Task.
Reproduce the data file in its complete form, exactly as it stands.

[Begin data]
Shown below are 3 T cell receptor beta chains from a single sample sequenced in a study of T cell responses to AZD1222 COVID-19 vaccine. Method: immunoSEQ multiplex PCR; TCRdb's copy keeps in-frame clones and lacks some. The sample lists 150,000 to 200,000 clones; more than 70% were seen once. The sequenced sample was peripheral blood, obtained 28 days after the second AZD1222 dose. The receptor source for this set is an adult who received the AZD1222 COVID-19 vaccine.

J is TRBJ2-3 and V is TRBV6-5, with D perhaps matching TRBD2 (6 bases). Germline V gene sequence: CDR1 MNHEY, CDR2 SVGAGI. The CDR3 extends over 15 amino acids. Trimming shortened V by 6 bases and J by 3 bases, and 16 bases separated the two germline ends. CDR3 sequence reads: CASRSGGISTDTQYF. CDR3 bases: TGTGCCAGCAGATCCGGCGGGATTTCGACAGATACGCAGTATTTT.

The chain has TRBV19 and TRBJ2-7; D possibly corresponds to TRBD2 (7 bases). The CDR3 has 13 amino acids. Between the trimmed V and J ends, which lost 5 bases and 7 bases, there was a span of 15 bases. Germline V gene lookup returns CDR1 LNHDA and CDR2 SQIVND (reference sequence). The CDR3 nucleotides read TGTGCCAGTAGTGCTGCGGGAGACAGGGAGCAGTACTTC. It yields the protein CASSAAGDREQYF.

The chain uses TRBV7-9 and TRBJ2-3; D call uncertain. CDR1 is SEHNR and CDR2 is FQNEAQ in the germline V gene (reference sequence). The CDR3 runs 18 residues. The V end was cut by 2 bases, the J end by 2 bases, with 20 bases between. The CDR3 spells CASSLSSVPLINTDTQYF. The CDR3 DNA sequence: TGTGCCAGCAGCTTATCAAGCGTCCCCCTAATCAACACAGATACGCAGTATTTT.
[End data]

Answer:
Shown below are 3 T cell receptor beta chains from a single sample sequenced in a study of T cell responses to AZD1222 COVID-19 vaccine. Method: immunoSEQ multiplex PCR; TCRdb's copy keeps in-frame clones and lacks some. The sample lists 150,000 to 200,000 clones; more than 70% were seen once. The sequenced sample was peripheral blood, obtained 28 days after the second AZD1222 dose. The receptor source for this set is an adult who received the AZD1222 COVID-19 vaccine.

J is TRBJ2-3 and V is TRBV6-5, with D perhaps matching TRBD2 (6 bases). Germline V gene sequence: CDR1 MNHEY, CDR2 SVGAGI. The CDR3 extends over 15 amino acids. Trimming shortened V by 6 bases and J by 3 bases, and 16 bases separated the two germline ends. CDR3 sequence reads: CASRSGGISTDTQYF. CDR3 bases: TGTGCCAGCAGATCCGGCGGGATTTCGACAGATACGCAGTATTTT.

The chain has TRBV19 and TRBJ2-7; D possibly corresponds to TRBD2 (7 bases). The CDR3 has 13 amino acids. Between the trimmed V and J ends, which lost 5 bases and 7 bases, there was a span of 15 bases. Germline V gene lookup returns CDR1 LNHDA and CDR2 SQIVND (reference sequence). The CDR3 nucleotides read TGTGCCAGTAGTGCTGCGGGAGACAGGGAGCAGTACTTC. It yields the protein CASSAAGDREQYF.

The chain uses TRBV7-9 and TRBJ2-3; D call uncertain. CDR1 is SEHNR and CDR2 is FQNEAQ in the germline V gene (reference sequence). The CDR3 runs 18 residues. The V end was cut by 2 bases, the J end by 2 bases, with 20 bases between. The CDR3 spells CASSLSSVPLINTDTQYF. The CDR3 DNA sequence: TGTGCCAGCAGCTTATCAAGCGTCCCCCTAATCAACACAGATACGCAGTATTTT.